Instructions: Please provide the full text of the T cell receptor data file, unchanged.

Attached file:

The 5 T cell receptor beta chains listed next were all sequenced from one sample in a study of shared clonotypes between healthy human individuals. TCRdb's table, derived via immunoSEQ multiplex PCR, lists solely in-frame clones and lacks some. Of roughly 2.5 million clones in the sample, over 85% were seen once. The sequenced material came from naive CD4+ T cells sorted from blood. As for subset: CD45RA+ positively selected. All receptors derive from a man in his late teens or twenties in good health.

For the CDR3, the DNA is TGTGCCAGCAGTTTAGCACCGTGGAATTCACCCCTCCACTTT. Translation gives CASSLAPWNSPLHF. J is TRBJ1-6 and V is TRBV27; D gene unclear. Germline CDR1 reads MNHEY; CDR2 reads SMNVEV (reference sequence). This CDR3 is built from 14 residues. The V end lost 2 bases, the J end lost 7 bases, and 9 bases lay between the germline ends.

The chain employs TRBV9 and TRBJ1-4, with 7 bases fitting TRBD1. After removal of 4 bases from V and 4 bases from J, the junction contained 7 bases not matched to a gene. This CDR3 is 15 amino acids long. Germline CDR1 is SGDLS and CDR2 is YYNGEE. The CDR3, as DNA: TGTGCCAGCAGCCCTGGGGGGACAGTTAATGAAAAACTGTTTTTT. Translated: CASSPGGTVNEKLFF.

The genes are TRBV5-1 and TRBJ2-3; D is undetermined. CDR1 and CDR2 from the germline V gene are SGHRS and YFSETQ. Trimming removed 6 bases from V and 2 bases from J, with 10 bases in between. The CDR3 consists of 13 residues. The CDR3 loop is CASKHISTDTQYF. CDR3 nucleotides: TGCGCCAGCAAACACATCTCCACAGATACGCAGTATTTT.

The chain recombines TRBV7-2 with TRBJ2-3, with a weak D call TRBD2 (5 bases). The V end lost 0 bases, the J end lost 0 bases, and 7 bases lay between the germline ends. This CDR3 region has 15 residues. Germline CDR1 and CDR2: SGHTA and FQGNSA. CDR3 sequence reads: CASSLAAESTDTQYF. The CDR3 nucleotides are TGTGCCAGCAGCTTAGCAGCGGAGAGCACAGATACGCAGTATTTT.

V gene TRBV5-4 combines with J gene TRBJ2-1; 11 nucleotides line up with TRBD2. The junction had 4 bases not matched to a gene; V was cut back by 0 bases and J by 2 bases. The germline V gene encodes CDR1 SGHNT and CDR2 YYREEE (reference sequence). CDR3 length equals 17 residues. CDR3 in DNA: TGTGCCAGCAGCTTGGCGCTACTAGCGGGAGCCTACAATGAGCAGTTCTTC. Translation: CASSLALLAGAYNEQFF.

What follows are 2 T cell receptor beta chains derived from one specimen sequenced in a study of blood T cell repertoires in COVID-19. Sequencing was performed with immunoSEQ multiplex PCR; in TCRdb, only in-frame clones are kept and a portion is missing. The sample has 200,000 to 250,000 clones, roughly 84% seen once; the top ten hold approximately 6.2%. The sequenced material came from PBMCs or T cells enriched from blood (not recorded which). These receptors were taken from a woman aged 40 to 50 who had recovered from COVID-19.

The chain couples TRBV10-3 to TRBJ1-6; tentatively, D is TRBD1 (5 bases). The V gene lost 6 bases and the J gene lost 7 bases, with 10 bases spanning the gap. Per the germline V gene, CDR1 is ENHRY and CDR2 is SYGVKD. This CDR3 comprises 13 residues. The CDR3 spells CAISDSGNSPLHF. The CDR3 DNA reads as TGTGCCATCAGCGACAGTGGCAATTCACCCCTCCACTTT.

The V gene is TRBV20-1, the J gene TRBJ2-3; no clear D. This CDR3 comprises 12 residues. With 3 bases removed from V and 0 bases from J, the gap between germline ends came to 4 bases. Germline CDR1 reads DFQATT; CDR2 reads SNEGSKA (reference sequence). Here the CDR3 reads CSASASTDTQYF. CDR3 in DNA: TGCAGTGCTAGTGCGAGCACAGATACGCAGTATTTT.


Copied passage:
The 5 T cell receptor beta chains listed next were all sequenced from one sample in a study of shared clonotypes between healthy human individuals. TCRdb's table, derived via immunoSEQ multiplex PCR, lists solely in-frame clones and lacks some. Of roughly 2.5 million clones in the sample, over 85% were seen once. The sequenced material came from naive CD4+ T cells sorted from blood. As for subset: CD45RA+ positively selected. All receptors derive from a man in his late teens or twenties in good health.

For the CDR3, the DNA is TGTGCCAGCAGTTTAGCACCGTGGAATTCACCCCTCCACTTT. Translation gives CASSLAPWNSPLHF. J is TRBJ1-6 and V is TRBV27; D gene unclear. Germline CDR1 reads MNHEY; CDR2 reads SMNVEV (reference sequence). This CDR3 is built from 14 residues. The V end lost 2 bases, the J end lost 7 bases, and 9 bases lay between the germline ends.

The chain employs TRBV9 and TRBJ1-4, with 7 bases fitting TRBD1. After removal of 4 bases from V and 4 bases from J, the junction contained 7 bases not matched to a gene. This CDR3 is 15 amino acids long. Germline CDR1 is SGDLS and CDR2 is YYNGEE. The CDR3, as DNA: TGTGCCAGCAGCCCTGGGGGGACAGTTAATGAAAAACTGTTTTTT. Translated: CASSPGGTVNEKLFF.

The genes are TRBV5-1 and TRBJ2-3; D is undetermined. CDR1 and CDR2 from the germline V gene are SGHRS and YFSETQ. Trimming removed 6 bases from V and 2 bases from J, with 10 bases in between. The CDR3 consists of 13 residues. The CDR3 loop is CASKHISTDTQYF. CDR3 nucleotides: TGCGCCAGCAAACACATCTCCACAGATACGCAGTATTTT.

The chain recombines TRBV7-2 with TRBJ2-3, with a weak D call TRBD2 (5 bases). The V end lost 0 bases, the J end lost 0 bases, and 7 bases lay between the germline ends. This CDR3 region has 15 residues. Germline CDR1 and CDR2: SGHTA and FQGNSA. CDR3 sequence reads: CASSLAAESTDTQYF. The CDR3 nucleotides are TGTGCCAGCAGCTTAGCAGCGGAGAGCACAGATACGCAGTATTTT.

V gene TRBV5-4 combines with J gene TRBJ2-1; 11 nucleotides line up with TRBD2. The junction had 4 bases not matched to a gene; V was cut back by 0 bases and J by 2 bases. The germline V gene encodes CDR1 SGHNT and CDR2 YYREEE (reference sequence). CDR3 length equals 17 residues. CDR3 in DNA: TGTGCCAGCAGCTTGGCGCTACTAGCGGGAGCCTACAATGAGCAGTTCTTC. Translation: CASSLALLAGAYNEQFF.

What follows are 2 T cell receptor beta chains derived from one specimen sequenced in a study of blood T cell repertoires in COVID-19. Sequencing was performed with immunoSEQ multiplex PCR; in TCRdb, only in-frame clones are kept and a portion is missing. The sample has 200,000 to 250,000 clones, roughly 84% seen once; the top ten hold approximately 6.2%. The sequenced material came from PBMCs or T cells enriched from blood (not recorded which). These receptors were taken from a woman aged 40 to 50 who had recovered from COVID-19.

The chain couples TRBV10-3 to TRBJ1-6; tentatively, D is TRBD1 (5 bases). The V gene lost 6 bases and the J gene lost 7 bases, with 10 bases spanning the gap. Per the germline V gene, CDR1 is ENHRY and CDR2 is SYGVKD. This CDR3 comprises 13 residues. The CDR3 spells CAISDSGNSPLHF. The CDR3 DNA reads as TGTGCCATCAGCGACAGTGGCAATTCACCCCTCCACTTT.

The V gene is TRBV20-1, the J gene TRBJ2-3; no clear D. This CDR3 comprises 12 residues. With 3 bases removed from V and 0 bases from J, the gap between germline ends came to 4 bases. Germline CDR1 reads DFQATT; CDR2 reads SNEGSKA (reference sequence). Here the CDR3 reads CSASASTDTQYF. CDR3 in DNA: TGCAGTGCTAGTGCGAGCACAGATACGCAGTATTTT.